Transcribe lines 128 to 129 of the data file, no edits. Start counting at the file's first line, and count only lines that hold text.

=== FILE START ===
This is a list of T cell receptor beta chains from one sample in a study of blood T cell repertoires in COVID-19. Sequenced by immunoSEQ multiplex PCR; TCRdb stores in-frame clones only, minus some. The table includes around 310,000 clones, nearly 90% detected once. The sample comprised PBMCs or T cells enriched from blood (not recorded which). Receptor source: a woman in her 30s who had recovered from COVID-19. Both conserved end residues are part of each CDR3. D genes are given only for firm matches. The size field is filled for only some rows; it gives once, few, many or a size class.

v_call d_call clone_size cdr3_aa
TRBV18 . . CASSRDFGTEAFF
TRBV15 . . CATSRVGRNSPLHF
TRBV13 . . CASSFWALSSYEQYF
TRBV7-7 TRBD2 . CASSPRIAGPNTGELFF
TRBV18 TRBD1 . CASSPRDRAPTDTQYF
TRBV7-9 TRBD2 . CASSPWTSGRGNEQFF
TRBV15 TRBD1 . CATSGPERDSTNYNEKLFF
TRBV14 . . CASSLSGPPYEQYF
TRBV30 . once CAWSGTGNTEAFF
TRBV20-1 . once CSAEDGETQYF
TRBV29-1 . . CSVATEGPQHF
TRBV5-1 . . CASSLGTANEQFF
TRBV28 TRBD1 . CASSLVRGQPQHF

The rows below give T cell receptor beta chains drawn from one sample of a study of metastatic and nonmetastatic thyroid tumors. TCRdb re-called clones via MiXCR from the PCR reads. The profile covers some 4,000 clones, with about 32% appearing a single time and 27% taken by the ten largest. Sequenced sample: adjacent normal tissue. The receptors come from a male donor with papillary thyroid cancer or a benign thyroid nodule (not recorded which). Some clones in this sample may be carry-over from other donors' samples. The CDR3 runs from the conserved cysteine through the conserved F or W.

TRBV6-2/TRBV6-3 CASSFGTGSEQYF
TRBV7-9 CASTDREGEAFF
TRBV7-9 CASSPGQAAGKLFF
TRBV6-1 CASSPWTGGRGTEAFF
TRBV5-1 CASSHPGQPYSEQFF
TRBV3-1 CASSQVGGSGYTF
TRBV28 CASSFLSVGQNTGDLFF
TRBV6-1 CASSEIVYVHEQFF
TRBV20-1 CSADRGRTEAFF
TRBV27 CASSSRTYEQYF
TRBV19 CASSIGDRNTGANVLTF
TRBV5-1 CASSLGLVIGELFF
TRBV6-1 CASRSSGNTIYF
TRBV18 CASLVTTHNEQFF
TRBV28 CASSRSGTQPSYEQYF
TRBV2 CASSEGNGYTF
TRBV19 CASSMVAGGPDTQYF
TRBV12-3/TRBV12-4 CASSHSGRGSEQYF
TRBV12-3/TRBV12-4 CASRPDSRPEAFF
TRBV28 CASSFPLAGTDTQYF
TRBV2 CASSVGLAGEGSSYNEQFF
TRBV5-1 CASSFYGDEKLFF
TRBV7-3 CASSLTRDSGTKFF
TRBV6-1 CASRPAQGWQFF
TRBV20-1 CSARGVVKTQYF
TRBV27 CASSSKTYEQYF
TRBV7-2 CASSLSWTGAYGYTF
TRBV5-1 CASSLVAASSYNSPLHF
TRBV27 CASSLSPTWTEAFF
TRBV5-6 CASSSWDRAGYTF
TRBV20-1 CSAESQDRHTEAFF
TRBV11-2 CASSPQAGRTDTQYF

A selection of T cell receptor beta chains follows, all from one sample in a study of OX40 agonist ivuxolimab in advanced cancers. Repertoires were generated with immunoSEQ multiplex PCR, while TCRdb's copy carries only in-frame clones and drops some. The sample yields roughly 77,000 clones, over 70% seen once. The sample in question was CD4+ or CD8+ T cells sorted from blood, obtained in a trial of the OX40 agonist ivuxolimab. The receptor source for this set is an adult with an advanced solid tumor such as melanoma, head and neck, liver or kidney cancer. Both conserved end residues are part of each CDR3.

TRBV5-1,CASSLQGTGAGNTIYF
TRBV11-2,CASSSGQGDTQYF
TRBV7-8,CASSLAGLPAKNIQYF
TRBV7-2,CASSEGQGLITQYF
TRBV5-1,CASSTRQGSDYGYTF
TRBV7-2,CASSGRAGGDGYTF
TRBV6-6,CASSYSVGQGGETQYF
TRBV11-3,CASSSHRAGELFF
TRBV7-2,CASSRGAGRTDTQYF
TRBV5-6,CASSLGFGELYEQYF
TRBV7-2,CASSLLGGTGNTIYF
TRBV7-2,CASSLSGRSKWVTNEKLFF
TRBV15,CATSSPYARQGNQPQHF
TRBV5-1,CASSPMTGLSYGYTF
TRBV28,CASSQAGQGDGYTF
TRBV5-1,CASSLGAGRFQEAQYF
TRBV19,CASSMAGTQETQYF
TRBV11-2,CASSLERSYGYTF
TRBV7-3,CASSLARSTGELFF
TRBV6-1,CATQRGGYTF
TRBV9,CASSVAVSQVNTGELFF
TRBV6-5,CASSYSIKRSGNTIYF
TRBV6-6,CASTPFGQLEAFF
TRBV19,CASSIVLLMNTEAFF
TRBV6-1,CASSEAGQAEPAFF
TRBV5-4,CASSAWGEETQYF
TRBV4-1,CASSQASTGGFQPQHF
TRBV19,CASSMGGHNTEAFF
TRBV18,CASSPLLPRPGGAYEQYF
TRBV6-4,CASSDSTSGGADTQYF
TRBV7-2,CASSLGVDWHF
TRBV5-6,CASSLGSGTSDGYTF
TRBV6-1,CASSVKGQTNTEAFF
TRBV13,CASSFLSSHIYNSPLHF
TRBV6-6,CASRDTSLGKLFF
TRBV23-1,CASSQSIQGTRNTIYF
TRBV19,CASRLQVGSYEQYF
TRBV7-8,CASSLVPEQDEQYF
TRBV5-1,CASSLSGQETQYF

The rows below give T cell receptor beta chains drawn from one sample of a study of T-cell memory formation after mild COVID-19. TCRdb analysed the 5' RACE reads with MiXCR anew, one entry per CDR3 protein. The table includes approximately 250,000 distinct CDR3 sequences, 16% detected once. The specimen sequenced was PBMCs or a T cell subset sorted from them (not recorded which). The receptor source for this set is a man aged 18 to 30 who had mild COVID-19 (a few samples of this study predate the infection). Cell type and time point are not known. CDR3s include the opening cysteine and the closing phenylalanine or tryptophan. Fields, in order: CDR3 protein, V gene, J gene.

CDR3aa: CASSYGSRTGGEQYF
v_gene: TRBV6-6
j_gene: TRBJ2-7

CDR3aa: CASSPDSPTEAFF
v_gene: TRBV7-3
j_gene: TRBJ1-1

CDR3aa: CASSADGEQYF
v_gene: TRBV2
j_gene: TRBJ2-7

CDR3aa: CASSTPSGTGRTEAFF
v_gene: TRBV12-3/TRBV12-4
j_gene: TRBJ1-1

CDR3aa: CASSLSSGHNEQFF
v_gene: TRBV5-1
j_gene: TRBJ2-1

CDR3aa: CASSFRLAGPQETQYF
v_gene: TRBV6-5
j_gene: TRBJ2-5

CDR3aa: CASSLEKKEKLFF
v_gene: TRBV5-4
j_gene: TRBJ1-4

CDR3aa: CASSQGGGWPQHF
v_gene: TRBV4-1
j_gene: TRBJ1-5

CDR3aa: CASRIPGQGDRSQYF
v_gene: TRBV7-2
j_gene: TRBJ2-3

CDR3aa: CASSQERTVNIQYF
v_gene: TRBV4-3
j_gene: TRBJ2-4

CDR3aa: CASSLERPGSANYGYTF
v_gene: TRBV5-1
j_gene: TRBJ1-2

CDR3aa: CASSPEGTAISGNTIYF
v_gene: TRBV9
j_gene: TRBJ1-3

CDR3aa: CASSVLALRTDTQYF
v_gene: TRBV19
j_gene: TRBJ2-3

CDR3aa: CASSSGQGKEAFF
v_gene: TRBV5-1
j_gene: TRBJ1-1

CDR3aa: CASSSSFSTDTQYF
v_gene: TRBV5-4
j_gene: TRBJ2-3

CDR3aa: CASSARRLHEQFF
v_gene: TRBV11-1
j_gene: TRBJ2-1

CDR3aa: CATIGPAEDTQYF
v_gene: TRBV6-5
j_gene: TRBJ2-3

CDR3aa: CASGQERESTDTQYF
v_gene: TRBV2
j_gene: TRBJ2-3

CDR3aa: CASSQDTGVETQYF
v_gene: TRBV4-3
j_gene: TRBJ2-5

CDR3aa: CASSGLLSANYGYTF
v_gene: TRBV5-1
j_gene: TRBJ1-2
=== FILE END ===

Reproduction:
j_gene: TRBJ2-3

CDR3aa: CASSSGQGKEAFF